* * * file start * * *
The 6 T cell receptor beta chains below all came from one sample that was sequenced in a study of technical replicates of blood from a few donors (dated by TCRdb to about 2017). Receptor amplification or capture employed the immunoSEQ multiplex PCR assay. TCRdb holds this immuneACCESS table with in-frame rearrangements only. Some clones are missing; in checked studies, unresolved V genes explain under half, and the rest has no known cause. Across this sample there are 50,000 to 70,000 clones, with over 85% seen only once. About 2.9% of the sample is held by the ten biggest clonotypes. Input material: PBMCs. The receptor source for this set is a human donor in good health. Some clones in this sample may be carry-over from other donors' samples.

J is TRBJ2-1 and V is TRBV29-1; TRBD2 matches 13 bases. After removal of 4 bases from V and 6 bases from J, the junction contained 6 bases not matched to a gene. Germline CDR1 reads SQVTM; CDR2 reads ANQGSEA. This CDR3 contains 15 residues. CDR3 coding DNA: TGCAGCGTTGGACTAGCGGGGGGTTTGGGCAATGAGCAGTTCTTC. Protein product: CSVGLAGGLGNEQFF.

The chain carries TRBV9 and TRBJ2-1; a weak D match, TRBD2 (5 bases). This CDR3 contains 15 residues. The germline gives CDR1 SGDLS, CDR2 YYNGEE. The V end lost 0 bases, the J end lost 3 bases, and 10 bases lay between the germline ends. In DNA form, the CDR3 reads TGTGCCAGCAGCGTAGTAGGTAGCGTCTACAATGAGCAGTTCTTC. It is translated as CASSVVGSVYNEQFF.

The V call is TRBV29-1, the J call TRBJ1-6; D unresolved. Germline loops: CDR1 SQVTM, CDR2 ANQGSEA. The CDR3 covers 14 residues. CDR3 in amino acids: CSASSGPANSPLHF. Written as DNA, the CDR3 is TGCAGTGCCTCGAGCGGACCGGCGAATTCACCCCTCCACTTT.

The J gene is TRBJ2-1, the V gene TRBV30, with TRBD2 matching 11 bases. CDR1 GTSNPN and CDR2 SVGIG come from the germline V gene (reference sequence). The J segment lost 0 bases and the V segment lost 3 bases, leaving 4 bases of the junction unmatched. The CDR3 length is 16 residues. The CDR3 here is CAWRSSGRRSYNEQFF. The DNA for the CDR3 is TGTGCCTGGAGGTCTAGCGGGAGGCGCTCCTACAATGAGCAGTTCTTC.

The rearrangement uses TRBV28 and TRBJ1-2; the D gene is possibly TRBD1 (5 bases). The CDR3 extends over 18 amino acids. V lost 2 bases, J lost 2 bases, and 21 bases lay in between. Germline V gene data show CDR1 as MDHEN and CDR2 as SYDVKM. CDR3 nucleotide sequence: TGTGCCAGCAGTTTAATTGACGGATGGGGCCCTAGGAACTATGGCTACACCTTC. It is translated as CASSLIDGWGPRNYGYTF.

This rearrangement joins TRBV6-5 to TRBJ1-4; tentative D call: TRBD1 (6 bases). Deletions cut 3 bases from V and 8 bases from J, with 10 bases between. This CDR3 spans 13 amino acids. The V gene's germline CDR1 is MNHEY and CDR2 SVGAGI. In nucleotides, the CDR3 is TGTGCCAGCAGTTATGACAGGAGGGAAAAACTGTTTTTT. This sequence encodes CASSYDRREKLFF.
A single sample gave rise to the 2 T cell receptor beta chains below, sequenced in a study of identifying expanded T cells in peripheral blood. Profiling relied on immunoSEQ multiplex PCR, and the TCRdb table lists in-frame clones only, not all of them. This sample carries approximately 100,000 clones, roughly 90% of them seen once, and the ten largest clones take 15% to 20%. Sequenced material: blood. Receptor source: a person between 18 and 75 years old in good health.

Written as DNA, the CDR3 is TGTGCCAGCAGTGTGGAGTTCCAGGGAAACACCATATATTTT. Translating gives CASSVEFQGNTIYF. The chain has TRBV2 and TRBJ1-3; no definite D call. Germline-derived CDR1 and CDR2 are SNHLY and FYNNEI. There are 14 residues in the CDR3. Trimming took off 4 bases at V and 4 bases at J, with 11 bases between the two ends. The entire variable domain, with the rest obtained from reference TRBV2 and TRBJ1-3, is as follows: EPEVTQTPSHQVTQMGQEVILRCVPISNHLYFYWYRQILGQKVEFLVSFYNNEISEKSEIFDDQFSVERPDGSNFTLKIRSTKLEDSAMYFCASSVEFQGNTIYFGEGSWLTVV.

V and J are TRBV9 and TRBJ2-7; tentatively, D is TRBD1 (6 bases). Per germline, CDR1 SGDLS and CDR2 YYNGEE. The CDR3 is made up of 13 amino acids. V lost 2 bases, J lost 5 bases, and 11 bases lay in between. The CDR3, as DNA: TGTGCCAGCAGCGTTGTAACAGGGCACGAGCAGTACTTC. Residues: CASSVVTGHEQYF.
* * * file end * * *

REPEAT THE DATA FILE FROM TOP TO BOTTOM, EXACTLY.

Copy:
The 6 T cell receptor beta chains below all came from one sample that was sequenced in a study of technical replicates of blood from a few donors (dated by TCRdb to about 2017). Receptor amplification or capture employed the immunoSEQ multiplex PCR assay. TCRdb holds this immuneACCESS table with in-frame rearrangements only. Some clones are missing; in checked studies, unresolved V genes explain under half, and the rest has no known cause. Across this sample there are 50,000 to 70,000 clones, with over 85% seen only once. About 2.9% of the sample is held by the ten biggest clonotypes. Input material: PBMCs. The receptor source for this set is a human donor in good health. Some clones in this sample may be carry-over from other donors' samples.

J is TRBJ2-1 and V is TRBV29-1; TRBD2 matches 13 bases. After removal of 4 bases from V and 6 bases from J, the junction contained 6 bases not matched to a gene. Germline CDR1 reads SQVTM; CDR2 reads ANQGSEA. This CDR3 contains 15 residues. CDR3 coding DNA: TGCAGCGTTGGACTAGCGGGGGGTTTGGGCAATGAGCAGTTCTTC. Protein product: CSVGLAGGLGNEQFF.

The chain carries TRBV9 and TRBJ2-1; a weak D match, TRBD2 (5 bases). This CDR3 contains 15 residues. The germline gives CDR1 SGDLS, CDR2 YYNGEE. The V end lost 0 bases, the J end lost 3 bases, and 10 bases lay between the germline ends. In DNA form, the CDR3 reads TGTGCCAGCAGCGTAGTAGGTAGCGTCTACAATGAGCAGTTCTTC. It is translated as CASSVVGSVYNEQFF.

The V call is TRBV29-1, the J call TRBJ1-6; D unresolved. Germline loops: CDR1 SQVTM, CDR2 ANQGSEA. The CDR3 covers 14 residues. CDR3 in amino acids: CSASSGPANSPLHF. Written as DNA, the CDR3 is TGCAGTGCCTCGAGCGGACCGGCGAATTCACCCCTCCACTTT.

The J gene is TRBJ2-1, the V gene TRBV30, with TRBD2 matching 11 bases. CDR1 GTSNPN and CDR2 SVGIG come from the germline V gene (reference sequence). The J segment lost 0 bases and the V segment lost 3 bases, leaving 4 bases of the junction unmatched. The CDR3 length is 16 residues. The CDR3 here is CAWRSSGRRSYNEQFF. The DNA for the CDR3 is TGTGCCTGGAGGTCTAGCGGGAGGCGCTCCTACAATGAGCAGTTCTTC.

The rearrangement uses TRBV28 and TRBJ1-2; the D gene is possibly TRBD1 (5 bases). The CDR3 extends over 18 amino acids. V lost 2 bases, J lost 2 bases, and 21 bases lay in between. Germline V gene data show CDR1 as MDHEN and CDR2 as SYDVKM. CDR3 nucleotide sequence: TGTGCCAGCAGTTTAATTGACGGATGGGGCCCTAGGAACTATGGCTACACCTTC. It is translated as CASSLIDGWGPRNYGYTF.

This rearrangement joins TRBV6-5 to TRBJ1-4; tentative D call: TRBD1 (6 bases). Deletions cut 3 bases from V and 8 bases from J, with 10 bases between. This CDR3 spans 13 amino acids. The V gene's germline CDR1 is MNHEY and CDR2 SVGAGI. In nucleotides, the CDR3 is TGTGCCAGCAGTTATGACAGGAGGGAAAAACTGTTTTTT. This sequence encodes CASSYDRREKLFF.
A single sample gave rise to the 2 T cell receptor beta chains below, sequenced in a study of identifying expanded T cells in peripheral blood. Profiling relied on immunoSEQ multiplex PCR, and the TCRdb table lists in-frame clones only, not all of them. This sample carries approximately 100,000 clones, roughly 90% of them seen once, and the ten largest clones take 15% to 20%. Sequenced material: blood. Receptor source: a person between 18 and 75 years old in good health.

Written as DNA, the CDR3 is TGTGCCAGCAGTGTGGAGTTCCAGGGAAACACCATATATTTT. Translating gives CASSVEFQGNTIYF. The chain has TRBV2 and TRBJ1-3; no definite D call. Germline-derived CDR1 and CDR2 are SNHLY and FYNNEI. There are 14 residues in the CDR3. Trimming took off 4 bases at V and 4 bases at J, with 11 bases between the two ends. The entire variable domain, with the rest obtained from reference TRBV2 and TRBJ1-3, is as follows: EPEVTQTPSHQVTQMGQEVILRCVPISNHLYFYWYRQILGQKVEFLVSFYNNEISEKSEIFDDQFSVERPDGSNFTLKIRSTKLEDSAMYFCASSVEFQGNTIYFGEGSWLTVV.

V and J are TRBV9 and TRBJ2-7; tentatively, D is TRBD1 (6 bases). Per germline, CDR1 SGDLS and CDR2 YYNGEE. The CDR3 is made up of 13 amino acids. V lost 2 bases, J lost 5 bases, and 11 bases lay in between. The CDR3, as DNA: TGTGCCAGCAGCGTTGTAACAGGGCACGAGCAGTACTTC. Residues: CASSVVTGHEQYF.